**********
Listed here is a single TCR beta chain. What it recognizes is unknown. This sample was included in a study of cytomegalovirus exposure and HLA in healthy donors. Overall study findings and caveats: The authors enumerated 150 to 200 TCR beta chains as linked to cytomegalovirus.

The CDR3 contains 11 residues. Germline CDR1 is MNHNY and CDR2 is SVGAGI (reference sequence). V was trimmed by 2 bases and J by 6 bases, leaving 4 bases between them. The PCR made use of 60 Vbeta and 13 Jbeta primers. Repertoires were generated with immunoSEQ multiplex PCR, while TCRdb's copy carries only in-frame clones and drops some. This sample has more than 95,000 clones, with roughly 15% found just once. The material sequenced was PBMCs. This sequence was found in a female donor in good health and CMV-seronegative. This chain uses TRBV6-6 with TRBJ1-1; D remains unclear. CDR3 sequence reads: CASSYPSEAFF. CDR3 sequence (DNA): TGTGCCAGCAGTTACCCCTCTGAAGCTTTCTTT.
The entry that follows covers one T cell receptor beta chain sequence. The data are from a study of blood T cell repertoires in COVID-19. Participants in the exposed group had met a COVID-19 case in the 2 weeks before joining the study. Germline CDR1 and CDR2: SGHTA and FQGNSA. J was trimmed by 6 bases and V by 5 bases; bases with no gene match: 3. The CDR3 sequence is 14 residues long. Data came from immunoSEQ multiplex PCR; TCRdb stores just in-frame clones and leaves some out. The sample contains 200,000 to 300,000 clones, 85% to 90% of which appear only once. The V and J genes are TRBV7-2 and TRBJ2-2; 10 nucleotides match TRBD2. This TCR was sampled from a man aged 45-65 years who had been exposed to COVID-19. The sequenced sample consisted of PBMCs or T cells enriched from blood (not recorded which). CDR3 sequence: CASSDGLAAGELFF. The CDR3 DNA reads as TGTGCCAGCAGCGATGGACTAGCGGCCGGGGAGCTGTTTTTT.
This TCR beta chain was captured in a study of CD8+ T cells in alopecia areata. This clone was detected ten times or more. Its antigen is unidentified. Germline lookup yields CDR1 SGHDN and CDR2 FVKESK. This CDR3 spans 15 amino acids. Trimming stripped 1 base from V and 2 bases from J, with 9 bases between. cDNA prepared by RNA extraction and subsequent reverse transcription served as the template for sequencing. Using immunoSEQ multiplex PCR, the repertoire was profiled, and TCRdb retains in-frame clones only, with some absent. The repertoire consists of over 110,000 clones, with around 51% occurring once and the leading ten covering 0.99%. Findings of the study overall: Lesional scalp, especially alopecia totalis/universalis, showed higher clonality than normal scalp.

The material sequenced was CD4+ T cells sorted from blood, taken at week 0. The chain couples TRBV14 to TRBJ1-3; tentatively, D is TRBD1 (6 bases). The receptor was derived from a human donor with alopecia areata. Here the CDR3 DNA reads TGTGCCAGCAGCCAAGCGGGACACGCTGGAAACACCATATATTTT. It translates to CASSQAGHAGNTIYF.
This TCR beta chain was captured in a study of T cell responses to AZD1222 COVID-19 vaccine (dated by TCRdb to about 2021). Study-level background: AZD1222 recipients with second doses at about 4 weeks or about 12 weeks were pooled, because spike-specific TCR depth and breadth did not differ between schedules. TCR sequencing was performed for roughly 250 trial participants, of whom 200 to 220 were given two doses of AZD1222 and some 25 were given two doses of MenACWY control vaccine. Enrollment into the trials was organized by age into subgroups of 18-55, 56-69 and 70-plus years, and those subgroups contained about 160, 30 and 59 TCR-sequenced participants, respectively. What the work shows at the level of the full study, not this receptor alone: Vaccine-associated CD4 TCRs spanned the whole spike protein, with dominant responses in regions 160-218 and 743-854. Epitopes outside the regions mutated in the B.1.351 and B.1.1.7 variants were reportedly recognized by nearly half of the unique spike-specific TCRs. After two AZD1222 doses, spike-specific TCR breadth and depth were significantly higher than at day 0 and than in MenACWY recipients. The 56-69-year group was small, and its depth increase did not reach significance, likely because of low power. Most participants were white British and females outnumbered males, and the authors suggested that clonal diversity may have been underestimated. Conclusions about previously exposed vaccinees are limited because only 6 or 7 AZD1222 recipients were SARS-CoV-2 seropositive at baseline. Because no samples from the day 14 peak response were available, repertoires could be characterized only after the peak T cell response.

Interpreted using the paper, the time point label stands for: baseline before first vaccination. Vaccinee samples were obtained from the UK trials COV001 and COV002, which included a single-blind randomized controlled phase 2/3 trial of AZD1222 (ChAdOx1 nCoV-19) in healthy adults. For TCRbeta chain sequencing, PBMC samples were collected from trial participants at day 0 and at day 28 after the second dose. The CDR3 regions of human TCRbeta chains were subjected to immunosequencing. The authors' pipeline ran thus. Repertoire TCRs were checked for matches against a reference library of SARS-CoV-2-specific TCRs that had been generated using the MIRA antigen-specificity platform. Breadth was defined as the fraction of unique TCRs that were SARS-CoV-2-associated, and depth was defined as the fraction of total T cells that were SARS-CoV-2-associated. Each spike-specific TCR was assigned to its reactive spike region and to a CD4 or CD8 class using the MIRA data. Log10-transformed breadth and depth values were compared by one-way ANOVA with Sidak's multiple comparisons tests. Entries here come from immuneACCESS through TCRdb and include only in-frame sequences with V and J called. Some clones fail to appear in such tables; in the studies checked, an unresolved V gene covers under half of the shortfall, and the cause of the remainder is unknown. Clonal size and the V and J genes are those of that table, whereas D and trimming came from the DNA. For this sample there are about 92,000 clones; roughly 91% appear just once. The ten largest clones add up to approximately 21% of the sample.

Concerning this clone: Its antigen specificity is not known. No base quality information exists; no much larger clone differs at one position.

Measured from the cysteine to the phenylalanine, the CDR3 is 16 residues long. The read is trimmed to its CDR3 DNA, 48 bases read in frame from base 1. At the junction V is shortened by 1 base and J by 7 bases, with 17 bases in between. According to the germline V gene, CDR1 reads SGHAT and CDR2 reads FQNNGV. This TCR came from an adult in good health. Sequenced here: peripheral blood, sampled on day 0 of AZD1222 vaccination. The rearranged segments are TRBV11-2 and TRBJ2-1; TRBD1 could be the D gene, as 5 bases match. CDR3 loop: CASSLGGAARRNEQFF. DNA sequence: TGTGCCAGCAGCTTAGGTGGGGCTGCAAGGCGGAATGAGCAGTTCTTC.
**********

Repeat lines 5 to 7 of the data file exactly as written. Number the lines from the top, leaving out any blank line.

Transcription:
The material sequenced was CD4+ T cells sorted from blood, taken at week 0. The chain couples TRBV14 to TRBJ1-3; tentatively, D is TRBD1 (6 bases). The receptor was derived from a human donor with alopecia areata. Here the CDR3 DNA reads TGTGCCAGCAGCCAAGCGGGACACGCTGGAAACACCATATATTTT. It translates to CASSQAGHAGNTIYF.
This TCR beta chain was captured in a study of T cell responses to AZD1222 COVID-19 vaccine (dated by TCRdb to about 2021). Study-level background: AZD1222 recipients with second doses at about 4 weeks or about 12 weeks were pooled, because spike-specific TCR depth and breadth did not differ between schedules. TCR sequencing was performed for roughly 250 trial participants, of whom 200 to 220 were given two doses of AZD1222 and some 25 were given two doses of MenACWY control vaccine. Enrollment into the trials was organized by age into subgroups of 18-55, 56-69 and 70-plus years, and those subgroups contained about 160, 30 and 59 TCR-sequenced participants, respectively. What the work shows at the level of the full study, not this receptor alone: Vaccine-associated CD4 TCRs spanned the whole spike protein, with dominant responses in regions 160-218 and 743-854. Epitopes outside the regions mutated in the B.1.351 and B.1.1.7 variants were reportedly recognized by nearly half of the unique spike-specific TCRs. After two AZD1222 doses, spike-specific TCR breadth and depth were significantly higher than at day 0 and than in MenACWY recipients. The 56-69-year group was small, and its depth increase did not reach significance, likely because of low power. Most participants were white British and females outnumbered males, and the authors suggested that clonal diversity may have been underestimated. Conclusions about previously exposed vaccinees are limited because only 6 or 7 AZD1222 recipients were SARS-CoV-2 seropositive at baseline. Because no samples from the day 14 peak response were available, repertoires could be characterized only after the peak T cell response.

Interpreted using the paper, the time point label stands for: baseline before first vaccination. Vaccinee samples were obtained from the UK trials COV001 and COV002, which included a single-blind randomized controlled phase 2/3 trial of AZD1222 (ChAdOx1 nCoV-19) in healthy adults. For TCRbeta chain sequencing, PBMC samples were collected from trial participants at day 0 and at day 28 after the second dose. The CDR3 regions of human TCRbeta chains were subjected to immunosequencing. The authors' pipeline ran thus. Repertoire TCRs were checked for matches against a reference library of SARS-CoV-2-specific TCRs that had been generated using the MIRA antigen-specificity platform. Breadth was defined as the fraction of unique TCRs that were SARS-CoV-2-associated, and depth was defined as the fraction of total T cells that were SARS-CoV-2-associated. Each spike-specific TCR was assigned to its reactive spike region and to a CD4 or CD8 class using the MIRA data. Log10-transformed breadth and depth values were compared by one-way ANOVA with Sidak's multiple comparisons tests. Entries here come from immuneACCESS through TCRdb and include only in-frame sequences with V and J called. Some clones fail to appear in such tables; in the studies checked, an unresolved V gene covers under half of the shortfall, and the cause of the remainder is unknown. Clonal size and the V and J genes are those of that table, whereas D and trimming came from the DNA. For this sample there are about 92,000 clones; roughly 91% appear just once. The ten largest clones add up to approximately 21% of the sample.